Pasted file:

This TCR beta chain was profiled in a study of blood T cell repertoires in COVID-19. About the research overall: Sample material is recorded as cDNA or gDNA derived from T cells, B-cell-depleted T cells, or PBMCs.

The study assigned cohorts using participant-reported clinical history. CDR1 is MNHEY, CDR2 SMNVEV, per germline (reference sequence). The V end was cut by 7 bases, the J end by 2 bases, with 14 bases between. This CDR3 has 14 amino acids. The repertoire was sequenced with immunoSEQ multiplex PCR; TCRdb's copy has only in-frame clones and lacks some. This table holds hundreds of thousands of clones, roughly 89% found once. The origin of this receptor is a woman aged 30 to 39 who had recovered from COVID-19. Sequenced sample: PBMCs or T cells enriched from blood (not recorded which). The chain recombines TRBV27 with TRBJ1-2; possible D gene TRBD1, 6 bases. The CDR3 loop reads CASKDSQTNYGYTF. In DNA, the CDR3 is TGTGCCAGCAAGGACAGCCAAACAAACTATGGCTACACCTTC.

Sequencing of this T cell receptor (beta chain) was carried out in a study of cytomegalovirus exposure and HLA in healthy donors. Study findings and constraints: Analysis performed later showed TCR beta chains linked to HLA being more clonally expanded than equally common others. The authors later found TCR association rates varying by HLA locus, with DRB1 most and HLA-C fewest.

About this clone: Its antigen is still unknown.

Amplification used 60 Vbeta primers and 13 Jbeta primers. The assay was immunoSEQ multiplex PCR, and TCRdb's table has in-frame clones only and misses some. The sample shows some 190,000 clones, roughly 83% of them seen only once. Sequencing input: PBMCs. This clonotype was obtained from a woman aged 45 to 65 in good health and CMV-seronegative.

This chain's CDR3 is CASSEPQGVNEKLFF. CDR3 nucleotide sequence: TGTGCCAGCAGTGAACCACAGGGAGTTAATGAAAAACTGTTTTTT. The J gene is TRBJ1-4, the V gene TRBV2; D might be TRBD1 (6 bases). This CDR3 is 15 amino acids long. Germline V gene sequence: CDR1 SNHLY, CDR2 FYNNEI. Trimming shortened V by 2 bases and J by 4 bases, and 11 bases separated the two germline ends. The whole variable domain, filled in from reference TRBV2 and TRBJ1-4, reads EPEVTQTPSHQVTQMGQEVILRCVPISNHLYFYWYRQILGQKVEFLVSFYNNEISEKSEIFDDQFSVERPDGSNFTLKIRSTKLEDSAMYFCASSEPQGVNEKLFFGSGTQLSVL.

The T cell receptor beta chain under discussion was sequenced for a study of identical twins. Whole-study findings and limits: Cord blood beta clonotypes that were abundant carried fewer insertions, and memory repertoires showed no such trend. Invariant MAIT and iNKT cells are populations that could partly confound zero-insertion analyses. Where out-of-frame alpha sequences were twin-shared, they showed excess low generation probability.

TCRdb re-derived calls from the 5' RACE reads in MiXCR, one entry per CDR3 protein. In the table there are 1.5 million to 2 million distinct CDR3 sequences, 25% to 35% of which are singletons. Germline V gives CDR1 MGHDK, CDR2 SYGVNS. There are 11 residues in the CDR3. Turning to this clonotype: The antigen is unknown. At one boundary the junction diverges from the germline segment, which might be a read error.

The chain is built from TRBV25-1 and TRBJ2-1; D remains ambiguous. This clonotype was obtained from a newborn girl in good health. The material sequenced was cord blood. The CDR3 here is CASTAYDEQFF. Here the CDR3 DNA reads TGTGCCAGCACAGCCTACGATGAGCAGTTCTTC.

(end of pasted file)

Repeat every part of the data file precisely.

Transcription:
This TCR beta chain was profiled in a study of blood T cell repertoires in COVID-19. About the research overall: Sample material is recorded as cDNA or gDNA derived from T cells, B-cell-depleted T cells, or PBMCs.

The study assigned cohorts using participant-reported clinical history. CDR1 is MNHEY, CDR2 SMNVEV, per germline (reference sequence). The V end was cut by 7 bases, the J end by 2 bases, with 14 bases between. This CDR3 has 14 amino acids. The repertoire was sequenced with immunoSEQ multiplex PCR; TCRdb's copy has only in-frame clones and lacks some. This table holds hundreds of thousands of clones, roughly 89% found once. The origin of this receptor is a woman aged 30 to 39 who had recovered from COVID-19. Sequenced sample: PBMCs or T cells enriched from blood (not recorded which). The chain recombines TRBV27 with TRBJ1-2; possible D gene TRBD1, 6 bases. The CDR3 loop reads CASKDSQTNYGYTF. In DNA, the CDR3 is TGTGCCAGCAAGGACAGCCAAACAAACTATGGCTACACCTTC.

Sequencing of this T cell receptor (beta chain) was carried out in a study of cytomegalovirus exposure and HLA in healthy donors. Study findings and constraints: Analysis performed later showed TCR beta chains linked to HLA being more clonally expanded than equally common others. The authors later found TCR association rates varying by HLA locus, with DRB1 most and HLA-C fewest.

About this clone: Its antigen is still unknown.

Amplification used 60 Vbeta primers and 13 Jbeta primers. The assay was immunoSEQ multiplex PCR, and TCRdb's table has in-frame clones only and misses some. The sample shows some 190,000 clones, roughly 83% of them seen only once. Sequencing input: PBMCs. This clonotype was obtained from a woman aged 45 to 65 in good health and CMV-seronegative.

This chain's CDR3 is CASSEPQGVNEKLFF. CDR3 nucleotide sequence: TGTGCCAGCAGTGAACCACAGGGAGTTAATGAAAAACTGTTTTTT. The J gene is TRBJ1-4, the V gene TRBV2; D might be TRBD1 (6 bases). This CDR3 is 15 amino acids long. Germline V gene sequence: CDR1 SNHLY, CDR2 FYNNEI. Trimming shortened V by 2 bases and J by 4 bases, and 11 bases separated the two germline ends. The whole variable domain, filled in from reference TRBV2 and TRBJ1-4, reads EPEVTQTPSHQVTQMGQEVILRCVPISNHLYFYWYRQILGQKVEFLVSFYNNEISEKSEIFDDQFSVERPDGSNFTLKIRSTKLEDSAMYFCASSEPQGVNEKLFFGSGTQLSVL.

The T cell receptor beta chain under discussion was sequenced for a study of identical twins. Whole-study findings and limits: Cord blood beta clonotypes that were abundant carried fewer insertions, and memory repertoires showed no such trend. Invariant MAIT and iNKT cells are populations that could partly confound zero-insertion analyses. Where out-of-frame alpha sequences were twin-shared, they showed excess low generation probability.

TCRdb re-derived calls from the 5' RACE reads in MiXCR, one entry per CDR3 protein. In the table there are 1.5 million to 2 million distinct CDR3 sequences, 25% to 35% of which are singletons. Germline V gives CDR1 MGHDK, CDR2 SYGVNS. There are 11 residues in the CDR3. Turning to this clonotype: The antigen is unknown. At one boundary the junction diverges from the germline segment, which might be a read error.

The chain is built from TRBV25-1 and TRBJ2-1; D remains ambiguous. This clonotype was obtained from a newborn girl in good health. The material sequenced was cord blood. The CDR3 here is CASTAYDEQFF. Here the CDR3 DNA reads TGTGCCAGCACAGCCTACGATGAGCAGTTCTTC.